We are infinitely complex beings – mind, body and spirit – that cannot just be reduced to mechanical functioning, and healthcare should, and must attend appropriately to all three aspects. As Plato said, “The cure of the part should not be attempted without treatment of the whole”.

I am delighted that so many of you are here to celebrate the inaugural event of my Foundation's G.P. Associates. So many, in fact, that I can see I shall now get the blame for taking you away from your patients and subjecting you to my sinister powers of indoctrination! But more of that later... I am told that there are, in fact, approximately one hundred and twenty General Practitioners here from across Britain… all of whom, I rather suspect (unless they're here out of curiosity to see whether I speak to G.P.s differently from plants!), share an interest in integrated medicine, and an enthusiasm for promoting its principles. Indeed, many of you have already established integrated services in your surgeries: from homeopathy in Dorset to acupuncture in Malvern, and spiritual healing in Inverness.

I very much hope therefore that today represents a milestone in the development of integrated healthcare in the U.K. and its relationship with General Practice.

On an historical note you may be interested, by the way, to learn of the medical history of St. James's Palace. It was built on the original site of a medieval hospital for women suffering from leprosy, and dedicated to St. James the Less, Bishop of Jerusalem and patron saint of lepers. And during the reigns of the Tudor and Stuart sovereigns the practice of touching for the disease “King's Evil” – now more commonly known as a form of TB – used to take place here and it was believed, and you know this just as well as I do I expect, that the touch of the King of England could cure it! And I suspect this early evidence of the “placebo effect” probably did work from time to time!

As I'm sure many of you are aware, for well over twenty years I have shared a passionate belief in integrated medicine with those who wanted to listen – as well as with those who didn't, which tended to be an awful lot of people! – and, fortunately, with medical experts who welcomed my views. In doing so, I seem to have attracted a remarkable degree of controversy for something as apparently harmless as advocating a whole-person, holistic approach to healthcare. Today these sentiments sound relatively tame, but over twenty years ago they were thought by some (although certainly not intended by me) to be an “attack on modern medicine” – and, by implication I was therefore “anti-science”. But it was worth persevering: because I have always believed that an integrated approach to healthcare will lead to the betterment of the patient's welfare and the relief of unnecessary suffering – not because of some self-indulgent “pet project,” or because of some half-baked obsession with unsubstantiated quackery.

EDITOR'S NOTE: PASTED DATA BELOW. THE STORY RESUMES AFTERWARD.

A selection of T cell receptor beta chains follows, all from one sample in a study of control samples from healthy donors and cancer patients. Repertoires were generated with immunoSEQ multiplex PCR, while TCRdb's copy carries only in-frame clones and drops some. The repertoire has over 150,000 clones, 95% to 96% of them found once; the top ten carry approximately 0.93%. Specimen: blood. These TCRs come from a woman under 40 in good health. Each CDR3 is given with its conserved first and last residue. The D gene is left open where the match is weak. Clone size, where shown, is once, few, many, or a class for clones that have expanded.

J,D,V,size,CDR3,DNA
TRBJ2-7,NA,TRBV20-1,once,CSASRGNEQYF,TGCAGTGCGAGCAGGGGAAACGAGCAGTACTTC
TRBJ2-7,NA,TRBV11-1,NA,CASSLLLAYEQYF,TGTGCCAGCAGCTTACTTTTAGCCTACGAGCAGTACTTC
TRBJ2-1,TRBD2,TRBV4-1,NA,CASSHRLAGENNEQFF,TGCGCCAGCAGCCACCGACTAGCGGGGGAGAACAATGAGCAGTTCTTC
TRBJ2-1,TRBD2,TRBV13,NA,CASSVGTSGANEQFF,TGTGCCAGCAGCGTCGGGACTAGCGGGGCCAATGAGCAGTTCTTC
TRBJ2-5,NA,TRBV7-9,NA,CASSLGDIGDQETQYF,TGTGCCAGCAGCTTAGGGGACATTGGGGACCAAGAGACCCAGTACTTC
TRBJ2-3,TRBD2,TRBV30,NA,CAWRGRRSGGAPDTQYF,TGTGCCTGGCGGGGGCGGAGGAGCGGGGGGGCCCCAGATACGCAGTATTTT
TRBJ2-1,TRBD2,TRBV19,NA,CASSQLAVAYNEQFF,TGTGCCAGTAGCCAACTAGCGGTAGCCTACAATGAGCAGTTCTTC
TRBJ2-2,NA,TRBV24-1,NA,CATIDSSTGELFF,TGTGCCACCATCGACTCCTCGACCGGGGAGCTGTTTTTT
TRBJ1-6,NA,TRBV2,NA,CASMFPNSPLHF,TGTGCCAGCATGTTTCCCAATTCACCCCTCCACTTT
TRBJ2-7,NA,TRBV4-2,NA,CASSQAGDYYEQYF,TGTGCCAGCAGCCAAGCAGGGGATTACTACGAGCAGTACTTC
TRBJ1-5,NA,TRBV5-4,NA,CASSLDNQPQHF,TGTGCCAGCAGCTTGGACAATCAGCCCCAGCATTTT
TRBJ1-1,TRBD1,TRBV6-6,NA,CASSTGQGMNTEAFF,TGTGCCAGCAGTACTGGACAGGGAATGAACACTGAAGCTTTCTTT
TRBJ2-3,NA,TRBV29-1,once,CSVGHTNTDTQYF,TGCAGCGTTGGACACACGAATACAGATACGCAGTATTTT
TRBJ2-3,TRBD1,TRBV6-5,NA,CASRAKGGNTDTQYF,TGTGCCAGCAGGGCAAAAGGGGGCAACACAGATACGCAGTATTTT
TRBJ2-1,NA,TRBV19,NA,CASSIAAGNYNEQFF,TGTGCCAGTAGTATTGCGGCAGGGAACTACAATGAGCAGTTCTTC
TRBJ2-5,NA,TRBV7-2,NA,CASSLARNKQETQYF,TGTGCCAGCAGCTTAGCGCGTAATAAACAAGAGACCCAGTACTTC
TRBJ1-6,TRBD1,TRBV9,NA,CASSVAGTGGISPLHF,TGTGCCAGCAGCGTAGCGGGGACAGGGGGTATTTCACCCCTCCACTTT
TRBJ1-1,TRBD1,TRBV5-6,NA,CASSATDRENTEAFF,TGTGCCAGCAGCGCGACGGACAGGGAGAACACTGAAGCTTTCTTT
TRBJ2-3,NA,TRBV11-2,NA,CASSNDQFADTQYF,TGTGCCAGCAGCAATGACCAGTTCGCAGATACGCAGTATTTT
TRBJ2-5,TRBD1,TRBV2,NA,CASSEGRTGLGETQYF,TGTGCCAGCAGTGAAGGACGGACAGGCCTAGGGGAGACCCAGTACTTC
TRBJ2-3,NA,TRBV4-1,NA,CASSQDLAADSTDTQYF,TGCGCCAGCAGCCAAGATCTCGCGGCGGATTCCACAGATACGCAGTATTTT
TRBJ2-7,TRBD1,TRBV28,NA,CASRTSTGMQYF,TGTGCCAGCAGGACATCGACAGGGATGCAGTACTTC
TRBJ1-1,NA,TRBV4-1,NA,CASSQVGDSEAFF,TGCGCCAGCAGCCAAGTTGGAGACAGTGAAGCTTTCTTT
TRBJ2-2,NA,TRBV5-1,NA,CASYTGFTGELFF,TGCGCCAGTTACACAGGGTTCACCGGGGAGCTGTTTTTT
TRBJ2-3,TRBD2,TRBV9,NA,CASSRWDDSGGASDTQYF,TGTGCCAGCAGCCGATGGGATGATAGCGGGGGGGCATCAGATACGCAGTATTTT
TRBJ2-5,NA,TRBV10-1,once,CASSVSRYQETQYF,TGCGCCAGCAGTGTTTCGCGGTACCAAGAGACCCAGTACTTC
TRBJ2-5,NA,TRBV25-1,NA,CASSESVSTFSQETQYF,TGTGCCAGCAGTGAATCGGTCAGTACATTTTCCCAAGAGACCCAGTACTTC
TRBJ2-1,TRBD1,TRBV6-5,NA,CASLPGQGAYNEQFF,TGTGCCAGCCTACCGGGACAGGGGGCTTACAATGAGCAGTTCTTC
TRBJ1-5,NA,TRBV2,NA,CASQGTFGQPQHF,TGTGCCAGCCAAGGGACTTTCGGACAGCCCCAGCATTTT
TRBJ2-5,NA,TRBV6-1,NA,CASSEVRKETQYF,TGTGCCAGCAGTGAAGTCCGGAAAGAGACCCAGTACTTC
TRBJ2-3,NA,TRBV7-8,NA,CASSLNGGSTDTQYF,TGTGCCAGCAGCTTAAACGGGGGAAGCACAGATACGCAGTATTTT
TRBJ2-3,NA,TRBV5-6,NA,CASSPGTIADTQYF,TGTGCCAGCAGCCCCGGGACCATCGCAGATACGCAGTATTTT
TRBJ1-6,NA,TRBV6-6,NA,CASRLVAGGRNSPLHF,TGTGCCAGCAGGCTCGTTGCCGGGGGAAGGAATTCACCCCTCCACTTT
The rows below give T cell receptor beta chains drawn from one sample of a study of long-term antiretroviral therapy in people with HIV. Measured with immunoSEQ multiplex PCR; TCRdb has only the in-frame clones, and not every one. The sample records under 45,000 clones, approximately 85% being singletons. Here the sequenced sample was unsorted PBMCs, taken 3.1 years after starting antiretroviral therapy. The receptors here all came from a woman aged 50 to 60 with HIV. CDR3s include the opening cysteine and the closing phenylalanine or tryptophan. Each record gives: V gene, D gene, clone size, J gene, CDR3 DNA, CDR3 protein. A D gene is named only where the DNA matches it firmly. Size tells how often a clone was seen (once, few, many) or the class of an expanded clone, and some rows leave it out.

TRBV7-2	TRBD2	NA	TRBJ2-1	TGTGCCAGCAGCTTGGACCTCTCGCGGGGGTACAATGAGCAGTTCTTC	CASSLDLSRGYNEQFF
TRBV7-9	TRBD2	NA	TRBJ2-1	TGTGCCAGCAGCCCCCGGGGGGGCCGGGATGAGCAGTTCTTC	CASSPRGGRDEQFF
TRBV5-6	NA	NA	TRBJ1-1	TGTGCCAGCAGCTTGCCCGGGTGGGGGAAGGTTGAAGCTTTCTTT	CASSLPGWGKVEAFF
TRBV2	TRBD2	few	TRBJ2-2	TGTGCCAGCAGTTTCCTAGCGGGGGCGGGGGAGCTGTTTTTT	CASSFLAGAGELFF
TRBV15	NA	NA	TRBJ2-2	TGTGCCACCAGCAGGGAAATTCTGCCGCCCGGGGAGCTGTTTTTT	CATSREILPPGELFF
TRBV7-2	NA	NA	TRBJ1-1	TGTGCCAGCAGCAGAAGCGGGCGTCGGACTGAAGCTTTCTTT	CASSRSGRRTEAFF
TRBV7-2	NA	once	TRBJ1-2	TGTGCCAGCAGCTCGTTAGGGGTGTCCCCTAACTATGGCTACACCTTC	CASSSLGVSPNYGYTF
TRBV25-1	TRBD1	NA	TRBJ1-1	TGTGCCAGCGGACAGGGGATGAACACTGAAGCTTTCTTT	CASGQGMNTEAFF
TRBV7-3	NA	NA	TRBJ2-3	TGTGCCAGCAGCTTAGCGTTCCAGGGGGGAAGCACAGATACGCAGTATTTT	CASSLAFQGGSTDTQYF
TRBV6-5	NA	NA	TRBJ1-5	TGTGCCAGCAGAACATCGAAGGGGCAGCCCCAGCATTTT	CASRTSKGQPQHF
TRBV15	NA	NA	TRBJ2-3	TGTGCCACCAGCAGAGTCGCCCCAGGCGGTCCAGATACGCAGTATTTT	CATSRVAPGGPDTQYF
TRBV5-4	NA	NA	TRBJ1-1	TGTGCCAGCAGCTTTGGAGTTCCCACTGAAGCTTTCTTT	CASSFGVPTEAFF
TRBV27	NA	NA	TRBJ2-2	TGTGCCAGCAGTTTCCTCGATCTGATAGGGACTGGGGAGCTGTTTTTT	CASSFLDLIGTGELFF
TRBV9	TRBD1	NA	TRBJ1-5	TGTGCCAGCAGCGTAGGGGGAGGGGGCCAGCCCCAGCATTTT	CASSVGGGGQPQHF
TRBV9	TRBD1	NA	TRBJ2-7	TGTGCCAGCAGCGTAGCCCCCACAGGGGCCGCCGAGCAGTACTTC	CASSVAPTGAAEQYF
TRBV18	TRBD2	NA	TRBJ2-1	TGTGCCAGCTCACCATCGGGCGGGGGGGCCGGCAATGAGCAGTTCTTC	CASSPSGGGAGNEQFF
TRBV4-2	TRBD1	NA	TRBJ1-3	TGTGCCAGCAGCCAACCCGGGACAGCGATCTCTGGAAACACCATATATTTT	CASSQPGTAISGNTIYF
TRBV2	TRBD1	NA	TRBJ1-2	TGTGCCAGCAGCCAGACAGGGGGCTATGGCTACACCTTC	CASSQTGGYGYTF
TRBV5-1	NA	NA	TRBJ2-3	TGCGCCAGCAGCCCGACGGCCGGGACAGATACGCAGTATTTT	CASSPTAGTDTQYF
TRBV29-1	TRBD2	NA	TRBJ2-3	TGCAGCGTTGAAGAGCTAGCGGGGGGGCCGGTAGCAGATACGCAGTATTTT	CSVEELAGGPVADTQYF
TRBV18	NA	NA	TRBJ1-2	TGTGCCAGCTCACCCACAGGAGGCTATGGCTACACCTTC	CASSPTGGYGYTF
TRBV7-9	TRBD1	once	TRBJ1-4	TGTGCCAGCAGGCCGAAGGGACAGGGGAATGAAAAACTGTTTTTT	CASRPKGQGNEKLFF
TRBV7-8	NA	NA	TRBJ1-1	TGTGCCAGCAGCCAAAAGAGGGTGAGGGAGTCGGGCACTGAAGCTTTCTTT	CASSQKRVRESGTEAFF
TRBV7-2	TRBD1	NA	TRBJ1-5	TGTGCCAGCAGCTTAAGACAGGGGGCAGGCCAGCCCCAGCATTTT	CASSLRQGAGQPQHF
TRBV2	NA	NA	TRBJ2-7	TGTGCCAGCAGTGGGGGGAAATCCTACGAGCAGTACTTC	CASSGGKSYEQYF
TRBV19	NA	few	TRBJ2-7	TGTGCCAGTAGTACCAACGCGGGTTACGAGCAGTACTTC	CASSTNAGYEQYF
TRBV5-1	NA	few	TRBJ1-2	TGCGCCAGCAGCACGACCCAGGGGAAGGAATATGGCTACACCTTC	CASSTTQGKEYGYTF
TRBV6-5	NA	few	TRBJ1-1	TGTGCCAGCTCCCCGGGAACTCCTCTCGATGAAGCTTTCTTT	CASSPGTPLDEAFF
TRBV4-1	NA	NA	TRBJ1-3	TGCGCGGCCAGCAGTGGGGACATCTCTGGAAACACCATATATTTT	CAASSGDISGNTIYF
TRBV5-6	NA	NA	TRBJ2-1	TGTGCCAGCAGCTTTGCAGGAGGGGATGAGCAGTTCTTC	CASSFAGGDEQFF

In 1997 my Foundation for Integrated Health was established, and I believe that it has been instrumental in developing the concept of integrated healthcare. It speaks with an independent voice, free from political, professional and other vested interests. I am extremely proud of its successes, not least as, to my astonishment, it recently secured funding of £900,000 from the Department of Health to continue its work in supporting the regulation of complementary therapies. And I am enormously grateful to the Department for their help.

Times and attitudes change, thankfully, and today integrated health is moving steadily towards the centre stage. Indeed, I have just come from reopening the Royal London Homeopathic Hospital in Bloomsbury which has gone through a £20 million refurbishment and has now become one of the first Foundation Trusts. Interestingly, the support they have had from the public has been overwhelmingly more than there has been for any other foundation trust and it really indicates the degree of public interest out there and the degree to which the public actually want this kind of choice.

As I said when rather bravely addressing the B.M.A.'s one hundred and fiftieth Anniversary Dinner in 1982 – “today's unorthodoxy has an uncomfortable habit of becoming tomorrow's orthodoxy.” According to research, a phenomenal sixteen million people in the UK now use complementary treatments and over 50 per cent of G.P.s are making complementary healthcare available to patients in some form or other. Earlier this year, the Royal Society of Medicine held a conference to celebrate its bi-centenary, entitled “Integrated Health: Coming of Age”. And, of course, rarely a day passes without a report in the media about complementary healthcare and its pros and cons. Usually, it would seem, I am portrayed as one of the “cons” – and if certain organs of journalistic rectitude are to believed, you are all the subject of a highly sophisticated brainwashing operation!